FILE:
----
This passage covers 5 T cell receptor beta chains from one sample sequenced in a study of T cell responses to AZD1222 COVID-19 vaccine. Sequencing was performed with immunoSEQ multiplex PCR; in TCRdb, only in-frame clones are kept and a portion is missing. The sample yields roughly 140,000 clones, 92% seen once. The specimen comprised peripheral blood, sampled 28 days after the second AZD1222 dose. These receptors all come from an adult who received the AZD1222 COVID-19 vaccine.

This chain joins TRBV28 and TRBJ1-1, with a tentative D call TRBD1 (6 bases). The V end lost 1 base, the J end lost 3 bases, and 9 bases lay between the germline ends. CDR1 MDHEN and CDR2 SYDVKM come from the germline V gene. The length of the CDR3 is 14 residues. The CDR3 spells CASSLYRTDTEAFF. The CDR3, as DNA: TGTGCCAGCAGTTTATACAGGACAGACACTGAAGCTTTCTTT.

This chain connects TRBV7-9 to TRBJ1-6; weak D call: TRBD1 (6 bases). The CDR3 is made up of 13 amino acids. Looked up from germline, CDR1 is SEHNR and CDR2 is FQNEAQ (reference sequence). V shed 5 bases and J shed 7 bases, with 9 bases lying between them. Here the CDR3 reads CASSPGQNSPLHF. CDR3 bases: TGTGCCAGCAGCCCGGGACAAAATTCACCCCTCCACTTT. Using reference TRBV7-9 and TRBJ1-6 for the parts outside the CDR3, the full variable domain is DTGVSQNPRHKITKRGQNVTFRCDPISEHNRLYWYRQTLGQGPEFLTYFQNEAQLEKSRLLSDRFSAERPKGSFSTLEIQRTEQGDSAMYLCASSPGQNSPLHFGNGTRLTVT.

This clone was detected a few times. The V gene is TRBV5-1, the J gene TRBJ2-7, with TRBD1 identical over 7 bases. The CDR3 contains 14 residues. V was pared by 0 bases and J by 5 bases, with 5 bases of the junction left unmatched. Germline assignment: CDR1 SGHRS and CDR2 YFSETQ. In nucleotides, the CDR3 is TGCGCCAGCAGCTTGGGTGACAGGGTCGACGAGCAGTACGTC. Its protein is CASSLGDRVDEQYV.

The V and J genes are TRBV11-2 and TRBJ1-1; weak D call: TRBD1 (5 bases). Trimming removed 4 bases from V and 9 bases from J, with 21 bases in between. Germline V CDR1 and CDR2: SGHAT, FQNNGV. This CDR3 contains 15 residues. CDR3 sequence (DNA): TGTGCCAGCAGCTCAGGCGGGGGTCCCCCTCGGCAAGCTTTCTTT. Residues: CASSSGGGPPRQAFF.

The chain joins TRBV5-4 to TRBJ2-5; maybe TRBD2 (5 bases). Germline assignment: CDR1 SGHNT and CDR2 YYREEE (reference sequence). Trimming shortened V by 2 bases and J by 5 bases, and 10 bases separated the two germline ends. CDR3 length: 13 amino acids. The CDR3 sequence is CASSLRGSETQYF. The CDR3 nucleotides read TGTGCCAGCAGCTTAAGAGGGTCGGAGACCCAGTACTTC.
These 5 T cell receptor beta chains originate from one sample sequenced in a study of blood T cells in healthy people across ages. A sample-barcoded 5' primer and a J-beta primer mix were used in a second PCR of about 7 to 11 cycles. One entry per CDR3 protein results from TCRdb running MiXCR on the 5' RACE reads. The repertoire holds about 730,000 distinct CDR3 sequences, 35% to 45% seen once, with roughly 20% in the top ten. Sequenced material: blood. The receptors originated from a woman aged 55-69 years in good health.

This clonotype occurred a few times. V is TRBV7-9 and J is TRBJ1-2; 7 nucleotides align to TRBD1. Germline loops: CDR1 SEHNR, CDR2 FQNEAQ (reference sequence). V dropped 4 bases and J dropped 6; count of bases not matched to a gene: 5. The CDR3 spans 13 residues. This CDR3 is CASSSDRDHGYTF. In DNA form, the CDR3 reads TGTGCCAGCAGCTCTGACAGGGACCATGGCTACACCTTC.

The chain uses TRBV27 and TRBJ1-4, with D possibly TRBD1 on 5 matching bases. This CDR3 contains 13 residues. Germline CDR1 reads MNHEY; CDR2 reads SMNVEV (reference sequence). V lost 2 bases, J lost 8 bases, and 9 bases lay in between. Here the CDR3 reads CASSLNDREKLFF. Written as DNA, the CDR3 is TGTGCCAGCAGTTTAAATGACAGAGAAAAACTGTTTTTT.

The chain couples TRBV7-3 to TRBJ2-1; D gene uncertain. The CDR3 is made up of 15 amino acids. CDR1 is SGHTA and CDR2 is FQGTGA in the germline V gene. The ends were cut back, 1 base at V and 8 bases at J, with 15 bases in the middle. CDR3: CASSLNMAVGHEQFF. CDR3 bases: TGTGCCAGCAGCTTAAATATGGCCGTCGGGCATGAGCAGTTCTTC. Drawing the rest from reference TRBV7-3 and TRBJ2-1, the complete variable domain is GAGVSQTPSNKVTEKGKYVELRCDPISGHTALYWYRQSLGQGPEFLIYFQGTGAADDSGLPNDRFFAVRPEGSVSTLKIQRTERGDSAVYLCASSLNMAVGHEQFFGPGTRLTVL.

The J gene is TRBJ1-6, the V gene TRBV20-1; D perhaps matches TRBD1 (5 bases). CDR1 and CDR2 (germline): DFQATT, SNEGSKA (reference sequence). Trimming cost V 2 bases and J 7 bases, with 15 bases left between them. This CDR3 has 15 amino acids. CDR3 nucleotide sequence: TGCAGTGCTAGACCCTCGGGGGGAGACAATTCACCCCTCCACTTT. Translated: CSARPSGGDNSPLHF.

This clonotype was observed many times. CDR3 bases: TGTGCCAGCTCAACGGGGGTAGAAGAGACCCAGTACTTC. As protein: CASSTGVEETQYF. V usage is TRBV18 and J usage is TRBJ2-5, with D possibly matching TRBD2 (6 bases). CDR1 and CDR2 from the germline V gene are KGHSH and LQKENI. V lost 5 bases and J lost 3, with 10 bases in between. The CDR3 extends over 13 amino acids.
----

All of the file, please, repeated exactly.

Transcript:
This passage covers 5 T cell receptor beta chains from one sample sequenced in a study of T cell responses to AZD1222 COVID-19 vaccine. Sequencing was performed with immunoSEQ multiplex PCR; in TCRdb, only in-frame clones are kept and a portion is missing. The sample yields roughly 140,000 clones, 92% seen once. The specimen comprised peripheral blood, sampled 28 days after the second AZD1222 dose. These receptors all come from an adult who received the AZD1222 COVID-19 vaccine.

This chain joins TRBV28 and TRBJ1-1, with a tentative D call TRBD1 (6 bases). The V end lost 1 base, the J end lost 3 bases, and 9 bases lay between the germline ends. CDR1 MDHEN and CDR2 SYDVKM come from the germline V gene. The length of the CDR3 is 14 residues. The CDR3 spells CASSLYRTDTEAFF. The CDR3, as DNA: TGTGCCAGCAGTTTATACAGGACAGACACTGAAGCTTTCTTT.

This chain connects TRBV7-9 to TRBJ1-6; weak D call: TRBD1 (6 bases). The CDR3 is made up of 13 amino acids. Looked up from germline, CDR1 is SEHNR and CDR2 is FQNEAQ (reference sequence). V shed 5 bases and J shed 7 bases, with 9 bases lying between them. Here the CDR3 reads CASSPGQNSPLHF. CDR3 bases: TGTGCCAGCAGCCCGGGACAAAATTCACCCCTCCACTTT. Using reference TRBV7-9 and TRBJ1-6 for the parts outside the CDR3, the full variable domain is DTGVSQNPRHKITKRGQNVTFRCDPISEHNRLYWYRQTLGQGPEFLTYFQNEAQLEKSRLLSDRFSAERPKGSFSTLEIQRTEQGDSAMYLCASSPGQNSPLHFGNGTRLTVT.

This clone was detected a few times. The V gene is TRBV5-1, the J gene TRBJ2-7, with TRBD1 identical over 7 bases. The CDR3 contains 14 residues. V was pared by 0 bases and J by 5 bases, with 5 bases of the junction left unmatched. Germline assignment: CDR1 SGHRS and CDR2 YFSETQ. In nucleotides, the CDR3 is TGCGCCAGCAGCTTGGGTGACAGGGTCGACGAGCAGTACGTC. Its protein is CASSLGDRVDEQYV.

The V and J genes are TRBV11-2 and TRBJ1-1; weak D call: TRBD1 (5 bases). Trimming removed 4 bases from V and 9 bases from J, with 21 bases in between. Germline V CDR1 and CDR2: SGHAT, FQNNGV. This CDR3 contains 15 residues. CDR3 sequence (DNA): TGTGCCAGCAGCTCAGGCGGGGGTCCCCCTCGGCAAGCTTTCTTT. Residues: CASSSGGGPPRQAFF.

The chain joins TRBV5-4 to TRBJ2-5; maybe TRBD2 (5 bases). Germline assignment: CDR1 SGHNT and CDR2 YYREEE (reference sequence). Trimming shortened V by 2 bases and J by 5 bases, and 10 bases separated the two germline ends. CDR3 length: 13 amino acids. The CDR3 sequence is CASSLRGSETQYF. The CDR3 nucleotides read TGTGCCAGCAGCTTAAGAGGGTCGGAGACCCAGTACTTC.
These 5 T cell receptor beta chains originate from one sample sequenced in a study of blood T cells in healthy people across ages. A sample-barcoded 5' primer and a J-beta primer mix were used in a second PCR of about 7 to 11 cycles. One entry per CDR3 protein results from TCRdb running MiXCR on the 5' RACE reads. The repertoire holds about 730,000 distinct CDR3 sequences, 35% to 45% seen once, with roughly 20% in the top ten. Sequenced material: blood. The receptors originated from a woman aged 55-69 years in good health.

This clonotype occurred a few times. V is TRBV7-9 and J is TRBJ1-2; 7 nucleotides align to TRBD1. Germline loops: CDR1 SEHNR, CDR2 FQNEAQ (reference sequence). V dropped 4 bases and J dropped 6; count of bases not matched to a gene: 5. The CDR3 spans 13 residues. This CDR3 is CASSSDRDHGYTF. In DNA form, the CDR3 reads TGTGCCAGCAGCTCTGACAGGGACCATGGCTACACCTTC.

The chain uses TRBV27 and TRBJ1-4, with D possibly TRBD1 on 5 matching bases. This CDR3 contains 13 residues. Germline CDR1 reads MNHEY; CDR2 reads SMNVEV (reference sequence). V lost 2 bases, J lost 8 bases, and 9 bases lay in between. Here the CDR3 reads CASSLNDREKLFF. Written as DNA, the CDR3 is TGTGCCAGCAGTTTAAATGACAGAGAAAAACTGTTTTTT.

The chain couples TRBV7-3 to TRBJ2-1; D gene uncertain. The CDR3 is made up of 15 amino acids. CDR1 is SGHTA and CDR2 is FQGTGA in the germline V gene. The ends were cut back, 1 base at V and 8 bases at J, with 15 bases in the middle. CDR3: CASSLNMAVGHEQFF. CDR3 bases: TGTGCCAGCAGCTTAAATATGGCCGTCGGGCATGAGCAGTTCTTC. Drawing the rest from reference TRBV7-3 and TRBJ2-1, the complete variable domain is GAGVSQTPSNKVTEKGKYVELRCDPISGHTALYWYRQSLGQGPEFLIYFQGTGAADDSGLPNDRFFAVRPEGSVSTLKIQRTERGDSAVYLCASSLNMAVGHEQFFGPGTRLTVL.

The J gene is TRBJ1-6, the V gene TRBV20-1; D perhaps matches TRBD1 (5 bases). CDR1 and CDR2 (germline): DFQATT, SNEGSKA (reference sequence). Trimming cost V 2 bases and J 7 bases, with 15 bases left between them. This CDR3 has 15 amino acids. CDR3 nucleotide sequence: TGCAGTGCTAGACCCTCGGGGGGAGACAATTCACCCCTCCACTTT. Translated: CSARPSGGDNSPLHF.

This clonotype was observed many times. CDR3 bases: TGTGCCAGCTCAACGGGGGTAGAAGAGACCCAGTACTTC. As protein: CASSTGVEETQYF. V usage is TRBV18 and J usage is TRBJ2-5, with D possibly matching TRBD2 (6 bases). CDR1 and CDR2 from the germline V gene are KGHSH and LQKENI. V lost 5 bases and J lost 3, with 10 bases in between. The CDR3 extends over 13 amino acids.